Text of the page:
This comment was intended for posting on the “Tarring Steve Pinker and others with Jeffrey Epstein” post from July 12.

So you’re going to play the victim card?
How about: 1) You act like a creep / I doubt anyone would willingly sleep with you 2) You & Epstein are both part of the same super special atheistic group with special DNA and “higher IQs” 3) You flew on Epstein’s Lolita Express…
You can try to keep distancing yourself from your super special club, but people are waking up to the fact that your “tribe” 1) runs the pornography industry 2) runs the US war industry 3) disproportionately molests children 4) owns the entire mainstream media 5) runs Hollywood 6) supports Israel above the US.
Your whole premise is promoting the idea that everything is getting better – and for people to trust you (the authority) instead of their own senses. Right now our own senses show us that you were riding on Epstein’s “Lolita Express” *after* he was already convicted (the first time).
Your Ivey league institutions cannot protect you when they’re crumbling under the weight of your lies.

Note the personal insults and, especially, the claim about our “tribe” (Jews, of course) who not only runs the world, but is a disproportionate molester of children (where did that data come from?). Now THAT is classic Jew-hatred.

As for the comment on Steve’s sex life, I’ll just note that he has not been celibate.

Now this dude (I’m betting there’s a Y chromosome in his genome) might be drunk, just a troll, or a true anti-Semite. I’m betting on #3.

Gay penguins? Not so fast.

Two male King Penguins (Aptenodytes patagonicus) at the Berlin Zoo have adopted an egg rejected by a female penguin, and the world has gone crazy. Why? Well, for one reason, it’s because Skip and Ping are perceived as “gay penguins”, since they’re a same-sex couple. Here’s the New York Times article about it:

The story of Skip and Ping from the NYT:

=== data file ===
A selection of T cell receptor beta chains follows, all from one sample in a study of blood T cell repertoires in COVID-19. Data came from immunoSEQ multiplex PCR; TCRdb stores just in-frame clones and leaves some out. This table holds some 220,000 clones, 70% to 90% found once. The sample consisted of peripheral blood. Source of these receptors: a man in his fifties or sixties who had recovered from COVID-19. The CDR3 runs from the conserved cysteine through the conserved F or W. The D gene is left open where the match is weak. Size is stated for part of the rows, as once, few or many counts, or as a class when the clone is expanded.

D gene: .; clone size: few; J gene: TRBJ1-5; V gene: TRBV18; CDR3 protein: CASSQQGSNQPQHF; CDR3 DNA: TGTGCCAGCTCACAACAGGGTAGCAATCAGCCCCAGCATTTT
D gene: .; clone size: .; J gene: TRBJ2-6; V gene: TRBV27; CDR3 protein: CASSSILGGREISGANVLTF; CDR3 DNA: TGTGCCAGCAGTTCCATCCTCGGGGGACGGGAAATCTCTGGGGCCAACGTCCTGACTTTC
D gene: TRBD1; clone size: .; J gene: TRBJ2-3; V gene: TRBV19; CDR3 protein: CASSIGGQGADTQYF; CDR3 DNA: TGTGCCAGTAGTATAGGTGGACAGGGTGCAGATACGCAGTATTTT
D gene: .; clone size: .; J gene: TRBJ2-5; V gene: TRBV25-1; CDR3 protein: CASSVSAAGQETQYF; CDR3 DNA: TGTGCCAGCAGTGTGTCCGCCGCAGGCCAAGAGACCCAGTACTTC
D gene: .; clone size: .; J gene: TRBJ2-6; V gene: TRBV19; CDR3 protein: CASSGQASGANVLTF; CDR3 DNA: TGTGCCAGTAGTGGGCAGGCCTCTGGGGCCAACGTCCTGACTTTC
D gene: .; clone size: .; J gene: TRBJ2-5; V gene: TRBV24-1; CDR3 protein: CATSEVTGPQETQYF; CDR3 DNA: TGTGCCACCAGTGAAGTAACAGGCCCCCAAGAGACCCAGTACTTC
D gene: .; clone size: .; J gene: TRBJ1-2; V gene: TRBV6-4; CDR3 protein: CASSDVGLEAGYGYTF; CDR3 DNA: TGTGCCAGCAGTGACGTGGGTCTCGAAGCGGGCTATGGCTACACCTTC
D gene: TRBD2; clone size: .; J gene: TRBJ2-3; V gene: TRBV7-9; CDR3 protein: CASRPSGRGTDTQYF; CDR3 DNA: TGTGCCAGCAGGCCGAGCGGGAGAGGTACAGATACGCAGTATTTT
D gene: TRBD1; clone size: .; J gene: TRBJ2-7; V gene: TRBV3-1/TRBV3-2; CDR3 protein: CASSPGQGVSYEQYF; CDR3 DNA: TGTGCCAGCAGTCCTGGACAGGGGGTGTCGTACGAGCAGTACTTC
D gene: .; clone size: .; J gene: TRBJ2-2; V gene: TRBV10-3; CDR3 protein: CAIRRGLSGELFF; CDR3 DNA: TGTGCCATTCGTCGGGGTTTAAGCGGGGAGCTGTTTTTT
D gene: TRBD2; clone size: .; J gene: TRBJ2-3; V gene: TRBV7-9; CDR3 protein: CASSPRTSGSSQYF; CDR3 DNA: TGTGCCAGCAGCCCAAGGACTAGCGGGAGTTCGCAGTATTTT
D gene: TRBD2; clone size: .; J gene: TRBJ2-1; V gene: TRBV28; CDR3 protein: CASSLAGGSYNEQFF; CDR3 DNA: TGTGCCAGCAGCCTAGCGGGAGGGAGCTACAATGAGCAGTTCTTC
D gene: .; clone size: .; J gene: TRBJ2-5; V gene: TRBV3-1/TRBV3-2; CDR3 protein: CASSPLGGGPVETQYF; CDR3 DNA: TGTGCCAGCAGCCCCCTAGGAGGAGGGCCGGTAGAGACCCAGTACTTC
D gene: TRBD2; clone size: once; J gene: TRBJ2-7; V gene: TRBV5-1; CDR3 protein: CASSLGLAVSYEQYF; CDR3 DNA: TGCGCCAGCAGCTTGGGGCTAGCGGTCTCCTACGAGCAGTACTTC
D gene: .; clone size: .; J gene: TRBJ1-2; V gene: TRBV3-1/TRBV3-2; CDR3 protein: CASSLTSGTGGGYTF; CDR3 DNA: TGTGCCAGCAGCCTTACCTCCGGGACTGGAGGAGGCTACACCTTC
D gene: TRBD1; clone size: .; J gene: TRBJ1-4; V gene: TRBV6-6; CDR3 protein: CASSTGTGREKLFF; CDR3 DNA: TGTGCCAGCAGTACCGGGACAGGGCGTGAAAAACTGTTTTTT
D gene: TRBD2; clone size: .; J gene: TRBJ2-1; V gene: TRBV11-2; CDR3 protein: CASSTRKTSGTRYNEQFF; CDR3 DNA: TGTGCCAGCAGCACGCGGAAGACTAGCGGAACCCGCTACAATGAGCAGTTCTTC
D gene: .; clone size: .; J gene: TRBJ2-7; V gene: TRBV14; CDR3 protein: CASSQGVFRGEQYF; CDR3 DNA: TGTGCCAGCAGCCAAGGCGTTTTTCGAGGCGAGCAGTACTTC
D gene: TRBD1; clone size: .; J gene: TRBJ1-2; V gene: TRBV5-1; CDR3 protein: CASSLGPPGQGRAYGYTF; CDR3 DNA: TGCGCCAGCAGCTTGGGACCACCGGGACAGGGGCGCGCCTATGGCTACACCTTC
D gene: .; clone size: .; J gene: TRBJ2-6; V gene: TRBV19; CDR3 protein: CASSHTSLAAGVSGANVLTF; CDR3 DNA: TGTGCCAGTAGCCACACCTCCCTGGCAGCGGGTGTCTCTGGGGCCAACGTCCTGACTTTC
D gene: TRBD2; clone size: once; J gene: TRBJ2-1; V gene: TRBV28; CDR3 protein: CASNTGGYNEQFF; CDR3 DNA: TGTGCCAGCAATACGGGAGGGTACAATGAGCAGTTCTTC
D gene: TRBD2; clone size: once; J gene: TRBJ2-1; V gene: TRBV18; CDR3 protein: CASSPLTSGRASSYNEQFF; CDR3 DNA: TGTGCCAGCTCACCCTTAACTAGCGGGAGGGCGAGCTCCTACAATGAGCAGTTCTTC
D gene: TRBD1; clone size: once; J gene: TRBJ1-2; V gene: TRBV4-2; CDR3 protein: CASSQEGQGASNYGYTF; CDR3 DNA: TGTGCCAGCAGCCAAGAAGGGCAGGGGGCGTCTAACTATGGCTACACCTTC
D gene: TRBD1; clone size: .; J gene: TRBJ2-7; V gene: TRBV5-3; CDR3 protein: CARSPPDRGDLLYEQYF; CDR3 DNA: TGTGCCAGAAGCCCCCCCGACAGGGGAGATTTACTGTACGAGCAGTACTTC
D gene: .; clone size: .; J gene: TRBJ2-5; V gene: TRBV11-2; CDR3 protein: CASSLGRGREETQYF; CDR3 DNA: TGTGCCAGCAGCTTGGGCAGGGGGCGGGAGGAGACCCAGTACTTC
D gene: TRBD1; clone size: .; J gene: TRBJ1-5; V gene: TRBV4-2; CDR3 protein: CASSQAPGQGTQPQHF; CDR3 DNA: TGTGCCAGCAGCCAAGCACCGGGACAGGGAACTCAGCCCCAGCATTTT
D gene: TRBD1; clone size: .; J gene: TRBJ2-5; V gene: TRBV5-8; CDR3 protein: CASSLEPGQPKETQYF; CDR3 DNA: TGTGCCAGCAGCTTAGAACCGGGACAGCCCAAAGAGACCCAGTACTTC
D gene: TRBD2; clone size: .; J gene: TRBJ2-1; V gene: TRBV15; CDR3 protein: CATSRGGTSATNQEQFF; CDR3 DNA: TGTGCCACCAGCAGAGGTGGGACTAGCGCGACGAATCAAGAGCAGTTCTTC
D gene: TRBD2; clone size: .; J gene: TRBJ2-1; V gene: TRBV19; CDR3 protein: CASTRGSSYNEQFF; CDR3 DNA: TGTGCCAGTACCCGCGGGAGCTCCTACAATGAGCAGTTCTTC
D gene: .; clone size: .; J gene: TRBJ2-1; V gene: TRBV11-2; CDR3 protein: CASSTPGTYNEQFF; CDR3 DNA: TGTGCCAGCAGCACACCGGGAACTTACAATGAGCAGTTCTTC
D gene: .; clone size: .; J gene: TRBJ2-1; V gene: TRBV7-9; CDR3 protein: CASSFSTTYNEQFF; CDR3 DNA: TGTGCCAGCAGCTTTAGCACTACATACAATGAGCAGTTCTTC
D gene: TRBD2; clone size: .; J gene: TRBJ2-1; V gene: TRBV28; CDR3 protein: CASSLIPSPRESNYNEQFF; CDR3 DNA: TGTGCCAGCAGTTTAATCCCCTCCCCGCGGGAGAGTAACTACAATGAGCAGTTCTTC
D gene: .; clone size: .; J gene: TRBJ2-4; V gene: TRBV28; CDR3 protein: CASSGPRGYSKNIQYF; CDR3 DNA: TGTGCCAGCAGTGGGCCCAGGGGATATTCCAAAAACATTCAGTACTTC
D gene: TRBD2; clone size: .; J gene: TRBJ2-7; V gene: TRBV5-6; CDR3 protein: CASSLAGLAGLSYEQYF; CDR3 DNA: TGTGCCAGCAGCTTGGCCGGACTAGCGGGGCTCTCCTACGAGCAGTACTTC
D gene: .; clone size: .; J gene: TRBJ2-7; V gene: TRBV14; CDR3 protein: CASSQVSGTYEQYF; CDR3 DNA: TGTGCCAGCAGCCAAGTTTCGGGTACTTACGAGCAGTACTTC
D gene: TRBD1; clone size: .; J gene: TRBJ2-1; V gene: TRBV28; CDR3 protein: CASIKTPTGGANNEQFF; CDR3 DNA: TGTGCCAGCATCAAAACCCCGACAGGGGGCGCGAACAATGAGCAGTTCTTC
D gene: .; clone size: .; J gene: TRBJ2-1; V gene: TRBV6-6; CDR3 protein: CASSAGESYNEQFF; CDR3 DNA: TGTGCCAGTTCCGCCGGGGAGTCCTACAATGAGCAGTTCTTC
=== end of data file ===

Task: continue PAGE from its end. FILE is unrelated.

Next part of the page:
The zoo knew they were a couple when they arrived from Hamburg this year, and it became clear within weeks that they wanted to start a family, he said.

“It is very common that two penguins of the same sex come together. I don’t think it is the majority of penguins, but it is not rare either,” Mr. Jäger said on Tuesday. “We are sure they would be good parents because they were so nice to their stone.” [Before they got an egg they brooded a stone.]

So the zookeepers decided to give Skip — short for Skipper — and Ping a shot at fatherhood after a 22-year-old female, called The Orange because of the color of her wings, laid an egg in July. She had never hatched a chick of her own.

“We just had to put the egg in front of one of them, and he knew just what to do,” Mr. Jäger said. “He took his beak and put the egg on his feet and then put his stomach over it, which is the normal thing penguins do.”

And if you Google “gay penguins”, you’ll see a bazillion articles that characterize the couple that way, although biologists would use “same-sex couple”. Here’s a screenshot of just a few the many pages you get when you do a Google image search for “gay penguins:


I think one of the reason people like this so much is because it seems to vindicates the fact that gay couples or gay behavior is fine in humans—because it occurs in nature. And of course same-sex coupling does occur in nature, but should we anthropomorphize it by calling it “gay”? In fact, gay humans are fine, but not because there are “gay penguins.”

First of all, we’re not at all sure that same-sex couples in animals are analogous to same-sex couples in humans. Some of them might well be, and that would be if “gay” animals were like gay humans in having an ineluctable attraction to couple and pair with members of the same sex. We’re not at all sure, for instance, that animals who form same-sex couples have that feeling (and how could we know?), and I doubt that these male penguins are sexually attracted to each other. In other cases, animals might pair up with others because, even though they’re “straight”, those feelings spill over onto whoever is available, which might be members of the same sex. In jails, for instance, males and females might engage in same-sex relationships, but not because they’re “gay” in the conventional way, but because that is the only outlet they have for their heterosexual urges. The fact is, in most animals we just don’t know.

But the animals, by analogy with humans, are nevertheless deemed “gay”, and without any qualifications. The New York Times says this explicitly, and implies that this somehow vindicates homosexuality in humans (look at the first sentence, which implies that heterosexuality might be some kind of “hangup”):